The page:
Hanging On Too Tight?

“When are you gonna get rid of this thing?”

MJ was on the computer when she growled the previous sentence at me. I had no idea what she was talking about, but I assumed it was something of little consequence or just a mild annoyance that was eating at her. But when she turned the laptop toward me and pointed to what was bugging her, I was blown away.

With a scowl on her face and genuine pissiness in her voice, she pointed to this:

I was shocked.

I explained that a very thoughtful blogging friend made that specifically for us in remembrance of Alex. And from there, dozens of other bloggers put it on their sites in support of what we went through. But all of that aside, I told her I like it. Sure it makes me a little sad sometimes, but I told MJ I also think it’s important for us to always remember Alex. And this button helps with that.

She disagreed. Big time.

She wants it gone. In fact she wants all traces of that incident erased. She told me remembering it just makes things more difficult. She told me hanging on makes me unable to move on. And it didn’t stop with Alex. She also took the opportunity to tell me it’s ridiculous that I’m still upset about my friend’s suicide 10 years ago. Just for good measure, she said she thinks it’s stupid to visit graveyards at all.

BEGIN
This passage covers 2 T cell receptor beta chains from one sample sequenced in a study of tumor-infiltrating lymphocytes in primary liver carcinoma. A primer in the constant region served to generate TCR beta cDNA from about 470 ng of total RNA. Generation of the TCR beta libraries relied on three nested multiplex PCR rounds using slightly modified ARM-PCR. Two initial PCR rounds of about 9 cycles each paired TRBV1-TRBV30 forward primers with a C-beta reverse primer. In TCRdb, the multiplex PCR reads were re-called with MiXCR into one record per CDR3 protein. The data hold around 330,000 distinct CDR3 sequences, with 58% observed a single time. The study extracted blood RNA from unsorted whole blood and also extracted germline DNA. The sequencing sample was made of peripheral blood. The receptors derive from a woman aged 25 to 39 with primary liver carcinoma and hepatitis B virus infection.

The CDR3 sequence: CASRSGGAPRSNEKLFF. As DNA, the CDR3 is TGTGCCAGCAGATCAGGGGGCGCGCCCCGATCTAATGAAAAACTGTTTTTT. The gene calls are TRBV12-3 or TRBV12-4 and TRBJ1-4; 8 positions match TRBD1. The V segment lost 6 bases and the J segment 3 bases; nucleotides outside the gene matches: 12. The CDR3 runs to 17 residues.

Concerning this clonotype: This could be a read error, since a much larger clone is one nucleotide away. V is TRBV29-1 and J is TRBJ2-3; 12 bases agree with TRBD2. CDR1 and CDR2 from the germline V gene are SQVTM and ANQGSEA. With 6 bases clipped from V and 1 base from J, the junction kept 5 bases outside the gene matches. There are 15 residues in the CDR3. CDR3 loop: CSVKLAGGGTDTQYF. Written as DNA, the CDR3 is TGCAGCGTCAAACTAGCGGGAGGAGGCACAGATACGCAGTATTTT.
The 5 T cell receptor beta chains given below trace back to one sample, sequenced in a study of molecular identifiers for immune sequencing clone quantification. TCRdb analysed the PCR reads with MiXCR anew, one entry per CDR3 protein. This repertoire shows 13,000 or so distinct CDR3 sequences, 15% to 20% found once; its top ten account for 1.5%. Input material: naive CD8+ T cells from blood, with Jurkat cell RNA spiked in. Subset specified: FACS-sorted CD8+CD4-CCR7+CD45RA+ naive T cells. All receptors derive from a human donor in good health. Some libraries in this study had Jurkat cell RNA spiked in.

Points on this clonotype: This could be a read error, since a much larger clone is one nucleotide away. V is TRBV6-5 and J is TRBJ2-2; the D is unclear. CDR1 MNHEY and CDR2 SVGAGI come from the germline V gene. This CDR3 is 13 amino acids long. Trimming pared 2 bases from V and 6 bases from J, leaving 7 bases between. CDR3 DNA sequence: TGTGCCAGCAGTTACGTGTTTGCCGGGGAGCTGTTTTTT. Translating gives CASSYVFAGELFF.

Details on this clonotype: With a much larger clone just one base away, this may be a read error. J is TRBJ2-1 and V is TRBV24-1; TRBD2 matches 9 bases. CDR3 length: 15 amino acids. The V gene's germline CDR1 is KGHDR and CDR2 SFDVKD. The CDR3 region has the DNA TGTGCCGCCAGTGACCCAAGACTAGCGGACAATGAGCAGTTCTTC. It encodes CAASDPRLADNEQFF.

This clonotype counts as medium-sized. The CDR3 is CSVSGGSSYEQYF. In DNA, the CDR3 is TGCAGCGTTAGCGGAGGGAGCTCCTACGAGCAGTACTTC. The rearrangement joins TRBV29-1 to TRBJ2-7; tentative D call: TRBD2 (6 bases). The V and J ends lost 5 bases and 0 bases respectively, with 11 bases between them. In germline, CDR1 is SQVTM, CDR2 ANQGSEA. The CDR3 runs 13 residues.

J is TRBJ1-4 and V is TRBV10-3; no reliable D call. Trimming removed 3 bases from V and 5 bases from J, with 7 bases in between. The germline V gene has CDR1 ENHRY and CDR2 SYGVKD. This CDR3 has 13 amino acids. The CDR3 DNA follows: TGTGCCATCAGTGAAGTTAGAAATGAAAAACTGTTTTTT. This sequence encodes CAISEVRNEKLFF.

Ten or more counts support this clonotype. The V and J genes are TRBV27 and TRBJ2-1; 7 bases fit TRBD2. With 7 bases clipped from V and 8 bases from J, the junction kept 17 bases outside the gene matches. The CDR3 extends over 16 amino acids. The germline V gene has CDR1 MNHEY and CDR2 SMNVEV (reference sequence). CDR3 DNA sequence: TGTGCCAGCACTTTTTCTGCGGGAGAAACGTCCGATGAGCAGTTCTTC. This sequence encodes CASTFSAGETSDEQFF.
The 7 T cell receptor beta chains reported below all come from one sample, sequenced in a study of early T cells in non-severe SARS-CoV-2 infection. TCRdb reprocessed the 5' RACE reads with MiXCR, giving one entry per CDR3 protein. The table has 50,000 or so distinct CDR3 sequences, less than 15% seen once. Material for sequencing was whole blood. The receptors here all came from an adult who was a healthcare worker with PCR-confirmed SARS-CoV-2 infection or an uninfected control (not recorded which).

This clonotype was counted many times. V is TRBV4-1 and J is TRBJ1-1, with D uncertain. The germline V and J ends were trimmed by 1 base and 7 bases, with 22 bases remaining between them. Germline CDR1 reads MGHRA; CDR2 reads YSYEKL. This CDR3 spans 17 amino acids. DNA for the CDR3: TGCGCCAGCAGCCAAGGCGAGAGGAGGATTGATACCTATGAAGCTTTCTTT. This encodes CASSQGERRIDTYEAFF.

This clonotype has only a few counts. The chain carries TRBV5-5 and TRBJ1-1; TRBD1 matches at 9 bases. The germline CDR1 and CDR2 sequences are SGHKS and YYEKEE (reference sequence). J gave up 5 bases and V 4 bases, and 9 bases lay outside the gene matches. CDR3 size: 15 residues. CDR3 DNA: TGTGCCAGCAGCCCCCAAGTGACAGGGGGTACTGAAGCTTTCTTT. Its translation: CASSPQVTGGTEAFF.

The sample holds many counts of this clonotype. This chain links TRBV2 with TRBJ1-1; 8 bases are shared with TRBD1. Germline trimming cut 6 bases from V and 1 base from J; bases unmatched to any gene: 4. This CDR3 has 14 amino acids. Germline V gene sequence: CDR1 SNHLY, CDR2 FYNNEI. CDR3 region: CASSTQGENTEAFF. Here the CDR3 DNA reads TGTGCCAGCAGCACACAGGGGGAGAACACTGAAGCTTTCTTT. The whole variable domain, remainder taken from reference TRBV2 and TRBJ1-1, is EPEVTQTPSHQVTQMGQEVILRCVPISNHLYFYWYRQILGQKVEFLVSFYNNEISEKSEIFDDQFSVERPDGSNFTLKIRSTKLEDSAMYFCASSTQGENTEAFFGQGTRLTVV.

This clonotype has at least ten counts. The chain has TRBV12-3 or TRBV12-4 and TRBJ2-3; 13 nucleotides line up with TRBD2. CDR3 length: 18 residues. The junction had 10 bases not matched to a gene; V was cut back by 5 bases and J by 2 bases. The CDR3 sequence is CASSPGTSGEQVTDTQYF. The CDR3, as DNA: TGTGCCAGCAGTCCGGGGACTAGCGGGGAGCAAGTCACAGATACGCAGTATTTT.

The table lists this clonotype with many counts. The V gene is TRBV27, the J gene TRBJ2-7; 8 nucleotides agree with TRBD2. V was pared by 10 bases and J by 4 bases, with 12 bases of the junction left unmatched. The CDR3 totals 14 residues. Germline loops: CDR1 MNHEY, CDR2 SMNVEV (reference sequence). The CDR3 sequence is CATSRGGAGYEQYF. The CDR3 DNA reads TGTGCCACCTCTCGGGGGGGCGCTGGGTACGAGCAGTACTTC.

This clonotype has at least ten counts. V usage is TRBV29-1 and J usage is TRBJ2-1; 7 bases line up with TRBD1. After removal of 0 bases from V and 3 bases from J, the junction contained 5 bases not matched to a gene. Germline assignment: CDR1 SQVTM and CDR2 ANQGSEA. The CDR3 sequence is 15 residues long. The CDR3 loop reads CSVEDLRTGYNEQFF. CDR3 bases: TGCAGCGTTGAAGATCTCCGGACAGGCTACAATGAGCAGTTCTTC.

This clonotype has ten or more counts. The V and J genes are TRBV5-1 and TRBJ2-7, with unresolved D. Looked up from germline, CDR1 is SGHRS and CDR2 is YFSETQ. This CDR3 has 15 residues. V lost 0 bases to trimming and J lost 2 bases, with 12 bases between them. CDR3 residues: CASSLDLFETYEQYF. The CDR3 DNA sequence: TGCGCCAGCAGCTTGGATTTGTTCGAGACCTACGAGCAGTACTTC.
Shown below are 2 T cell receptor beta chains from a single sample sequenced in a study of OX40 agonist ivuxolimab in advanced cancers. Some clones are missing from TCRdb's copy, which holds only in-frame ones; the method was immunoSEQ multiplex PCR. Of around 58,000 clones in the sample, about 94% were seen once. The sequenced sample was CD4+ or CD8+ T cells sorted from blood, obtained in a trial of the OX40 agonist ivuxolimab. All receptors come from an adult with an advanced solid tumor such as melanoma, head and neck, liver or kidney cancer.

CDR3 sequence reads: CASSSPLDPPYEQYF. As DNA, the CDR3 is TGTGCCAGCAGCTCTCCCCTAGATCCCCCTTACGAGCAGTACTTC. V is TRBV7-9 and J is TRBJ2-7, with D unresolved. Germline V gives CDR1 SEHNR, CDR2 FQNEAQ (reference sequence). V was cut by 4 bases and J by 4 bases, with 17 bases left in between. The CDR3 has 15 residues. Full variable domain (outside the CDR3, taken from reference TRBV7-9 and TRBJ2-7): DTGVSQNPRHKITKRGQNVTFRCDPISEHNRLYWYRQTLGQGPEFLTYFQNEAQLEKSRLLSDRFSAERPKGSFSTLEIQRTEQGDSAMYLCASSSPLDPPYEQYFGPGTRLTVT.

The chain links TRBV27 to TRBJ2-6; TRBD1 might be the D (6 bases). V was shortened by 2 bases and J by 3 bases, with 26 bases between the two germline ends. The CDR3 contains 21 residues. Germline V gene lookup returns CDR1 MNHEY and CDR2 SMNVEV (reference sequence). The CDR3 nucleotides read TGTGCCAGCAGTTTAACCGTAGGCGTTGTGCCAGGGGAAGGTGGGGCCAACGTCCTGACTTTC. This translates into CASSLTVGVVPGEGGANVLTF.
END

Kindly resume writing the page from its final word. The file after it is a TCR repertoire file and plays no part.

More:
OK. First of all, I will admit I do dwell in the past somewhat. I know I come across as an insensitive prick most of the time, but I’m actually very sentimental.  I have ticket stubs from meaningful sporting events littering the recesses of my house. The Patriots bottle opener on my keychain is 9 years old and I keep it because I found it on the ground after the St. Louis Rams game, after which the Patriots didn’t lose another game on their way to the Super Bowl. I even kept the shirt I was wearing the day I lost my virginity. So yeah, I get it. Sometimes I cling to things from the past.

But I will not take that badge down. Ever.

MJ has the uncanny ability to turn off all emotion and move on. Quickly. And good for her. Sometimes I wish I could be more like that. But what caused the real argument between is is that she’s mad at me for naming Alex. For turning her into a real person, because MJ doesn’t think she was one.  I disagree. I am moving on from what happened, but unlike my wife I don’t want to forget. In fact, I refuse to forget. That whole ordeal changed me, for better or worse, and to pretend it didn’t happen or that it wasn’t real is not a viable option for me.

I find the whole thing ironic because MJ is a history major. And from what I remember in those classes, future success hinges largely on recalling past events. As long as people don’t get so bogged down in ancient history that they can’t function in the present, I see nothing wrong with remembering something/someone worthy of being remembered.

I would never do anything to intentionally hurt my wife or cause her pain. But that badge is staying there. And I refuse to apologize or feel guilty about that.

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17 thoughts on “Hanging On Too Tight?

  1. Aaron,